U.S. taxpayers have recouped all of the $187 billion they gave mortgage giants Fannie Mae and Freddie Mac in one of the most expensive bailouts of the financial crisis.
The milestone was reached after Fannie Mae reported Friday it will pay Treasury an additional $7 billion in profit from the end of last year.
Beginning in late 2008, the federal government bailed out the two firms that had become nearly the only source of loans for American home owners. With the payment announced Friday, the payments from the two firms now comes to $192 billion.
The bursting of the housing bubble in 2006 and the jump in foreclosures that followed caused massive losses for Fannie and Freddie, each of which buys home loans from lenders, bundles them up, and sells them to investors with a guarantee the loans will be repaid.
When the federal government took control of Fannie and Freddie in September 2008, it received preferred stock in the companies in return for the bailout funds.
Through 2012, they were each paying the U.S. Treasury a dividend. Starting in 2013, the government started essentially collecting all of each firm's profits.
The payments to taxpayers are treated as dividends and will continue for now.
The only things that could stop the payments would be a new housing downturn that plunges Fannie and Freddie back into red ink; passage of one of the legislative proposals to phase out the two firms; or a successful legal challenge to the current payment system.
Private investors that still own 20% of Fannie and Freddie have filed a federal lawsuit opposing the current payment system.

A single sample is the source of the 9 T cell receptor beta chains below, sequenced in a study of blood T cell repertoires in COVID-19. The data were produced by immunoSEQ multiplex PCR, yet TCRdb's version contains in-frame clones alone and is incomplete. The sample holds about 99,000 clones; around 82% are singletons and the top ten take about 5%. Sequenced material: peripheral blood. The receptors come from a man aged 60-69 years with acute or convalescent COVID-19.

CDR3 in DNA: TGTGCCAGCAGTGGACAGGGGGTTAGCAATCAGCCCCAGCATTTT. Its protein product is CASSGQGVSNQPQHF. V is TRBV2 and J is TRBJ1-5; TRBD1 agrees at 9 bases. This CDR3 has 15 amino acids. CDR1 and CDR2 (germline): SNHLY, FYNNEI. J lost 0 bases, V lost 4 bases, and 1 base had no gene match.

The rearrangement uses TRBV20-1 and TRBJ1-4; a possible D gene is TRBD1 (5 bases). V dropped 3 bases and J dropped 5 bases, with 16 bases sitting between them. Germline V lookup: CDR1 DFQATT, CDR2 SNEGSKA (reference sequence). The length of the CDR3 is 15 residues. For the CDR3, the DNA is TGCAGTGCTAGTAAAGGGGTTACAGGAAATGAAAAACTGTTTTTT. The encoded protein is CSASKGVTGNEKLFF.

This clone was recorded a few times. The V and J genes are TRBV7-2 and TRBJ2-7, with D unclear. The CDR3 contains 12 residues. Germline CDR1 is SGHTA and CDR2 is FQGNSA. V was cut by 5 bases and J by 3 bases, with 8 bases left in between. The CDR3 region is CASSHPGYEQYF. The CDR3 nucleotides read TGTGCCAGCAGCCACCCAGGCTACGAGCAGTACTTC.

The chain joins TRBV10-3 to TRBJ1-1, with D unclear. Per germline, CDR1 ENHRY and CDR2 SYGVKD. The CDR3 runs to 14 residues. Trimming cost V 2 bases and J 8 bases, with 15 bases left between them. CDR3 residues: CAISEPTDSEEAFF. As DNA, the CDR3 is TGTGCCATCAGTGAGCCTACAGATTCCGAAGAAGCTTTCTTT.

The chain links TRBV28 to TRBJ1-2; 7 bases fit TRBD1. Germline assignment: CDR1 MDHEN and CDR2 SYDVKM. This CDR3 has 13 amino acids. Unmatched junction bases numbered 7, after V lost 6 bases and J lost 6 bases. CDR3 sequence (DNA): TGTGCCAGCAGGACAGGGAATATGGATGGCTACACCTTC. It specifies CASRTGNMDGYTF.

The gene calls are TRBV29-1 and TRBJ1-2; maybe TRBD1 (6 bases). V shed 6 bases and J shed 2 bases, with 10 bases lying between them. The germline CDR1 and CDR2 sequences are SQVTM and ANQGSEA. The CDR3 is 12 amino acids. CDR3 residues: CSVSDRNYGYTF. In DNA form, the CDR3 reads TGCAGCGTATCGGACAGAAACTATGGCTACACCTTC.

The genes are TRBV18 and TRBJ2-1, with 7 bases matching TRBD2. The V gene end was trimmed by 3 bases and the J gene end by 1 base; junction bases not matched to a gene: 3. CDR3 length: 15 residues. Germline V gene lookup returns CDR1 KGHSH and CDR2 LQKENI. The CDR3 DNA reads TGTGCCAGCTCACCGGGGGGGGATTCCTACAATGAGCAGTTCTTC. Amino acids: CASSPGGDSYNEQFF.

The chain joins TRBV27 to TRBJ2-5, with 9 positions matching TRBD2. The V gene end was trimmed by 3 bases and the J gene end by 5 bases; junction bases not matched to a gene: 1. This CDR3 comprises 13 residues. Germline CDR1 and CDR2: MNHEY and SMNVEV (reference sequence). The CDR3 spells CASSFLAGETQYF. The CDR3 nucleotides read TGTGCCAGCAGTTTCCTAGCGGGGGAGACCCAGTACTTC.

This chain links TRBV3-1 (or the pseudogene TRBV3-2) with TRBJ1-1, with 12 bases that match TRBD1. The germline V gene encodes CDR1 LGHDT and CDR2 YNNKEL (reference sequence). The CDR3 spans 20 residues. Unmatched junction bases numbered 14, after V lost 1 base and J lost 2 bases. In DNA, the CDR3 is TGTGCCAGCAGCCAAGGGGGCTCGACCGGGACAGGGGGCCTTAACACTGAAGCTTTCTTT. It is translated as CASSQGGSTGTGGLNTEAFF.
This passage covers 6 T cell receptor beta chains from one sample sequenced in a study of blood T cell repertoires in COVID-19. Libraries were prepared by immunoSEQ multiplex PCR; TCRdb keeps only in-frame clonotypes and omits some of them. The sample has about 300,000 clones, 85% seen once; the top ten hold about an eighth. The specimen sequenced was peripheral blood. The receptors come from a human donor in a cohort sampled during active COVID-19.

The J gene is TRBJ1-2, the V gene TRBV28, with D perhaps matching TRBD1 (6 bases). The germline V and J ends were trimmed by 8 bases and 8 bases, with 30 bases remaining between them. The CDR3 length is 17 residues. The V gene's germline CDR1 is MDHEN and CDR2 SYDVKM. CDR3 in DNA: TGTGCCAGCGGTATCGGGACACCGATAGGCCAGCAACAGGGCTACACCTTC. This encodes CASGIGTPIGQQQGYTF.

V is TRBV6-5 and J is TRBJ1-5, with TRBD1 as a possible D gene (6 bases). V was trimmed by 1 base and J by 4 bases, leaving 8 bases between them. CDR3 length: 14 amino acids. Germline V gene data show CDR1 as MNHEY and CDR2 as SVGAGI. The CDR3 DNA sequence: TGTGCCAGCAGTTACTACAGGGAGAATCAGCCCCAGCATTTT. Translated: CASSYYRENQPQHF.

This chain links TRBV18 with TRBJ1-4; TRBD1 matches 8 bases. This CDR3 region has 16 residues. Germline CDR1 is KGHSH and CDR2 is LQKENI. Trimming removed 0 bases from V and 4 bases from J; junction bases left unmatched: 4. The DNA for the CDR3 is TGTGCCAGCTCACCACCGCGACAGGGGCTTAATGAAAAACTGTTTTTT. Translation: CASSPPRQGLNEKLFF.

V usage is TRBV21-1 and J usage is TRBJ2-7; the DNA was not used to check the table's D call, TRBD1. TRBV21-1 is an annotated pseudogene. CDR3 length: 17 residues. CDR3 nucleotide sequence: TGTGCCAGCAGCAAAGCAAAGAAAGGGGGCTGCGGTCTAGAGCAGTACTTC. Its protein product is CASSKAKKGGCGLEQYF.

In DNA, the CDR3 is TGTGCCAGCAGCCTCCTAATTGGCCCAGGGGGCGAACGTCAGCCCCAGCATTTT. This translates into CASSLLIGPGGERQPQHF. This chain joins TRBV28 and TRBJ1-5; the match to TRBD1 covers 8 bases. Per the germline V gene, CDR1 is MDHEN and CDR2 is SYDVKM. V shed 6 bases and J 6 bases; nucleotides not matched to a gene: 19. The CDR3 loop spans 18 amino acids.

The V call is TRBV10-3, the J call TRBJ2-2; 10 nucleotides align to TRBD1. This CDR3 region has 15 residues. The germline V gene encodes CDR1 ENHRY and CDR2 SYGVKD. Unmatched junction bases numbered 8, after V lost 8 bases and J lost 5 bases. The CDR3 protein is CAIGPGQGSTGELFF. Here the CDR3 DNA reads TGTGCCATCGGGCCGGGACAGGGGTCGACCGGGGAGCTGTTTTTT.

Freddie has already made dividend payments essentially matching the $71.3 billion it received in the bailout. It is due to report results next week, and is expected to post additional profit and payments to Treasury.
Fannie and Freddie are not the only firms that were bailed out that payed back more than they received.
Taxpayers also made a $22.7 billion profit on the bailout of insurer AIG (. The TARP bailout fund also received about $22 billion more than it gave to the nation's banks, with the )biggest profit in the banking bailout coming from Treasury's sale of Citigroup ( shares. )
Taxpayers came up about $10 billion short on its bailout of General Motors ( when )Treasury sold its remaining shares in the automaker last December.
It had an additional $1.3 billion shortfall on the Chrysler Group bailout.
And the final accounting for its bailout of the former GMAC, now known as Ally Financial, has yet to be determined and could still result in a loss to taxpayers.
Fannie's fourth-quarter profit caps its most profitable year on record, earning $84 billion during 2013. A combination of a housing market recovery, with a drop in foreclosures, rising home prices and a rebound in home sales all helped to improve the company's bottom line.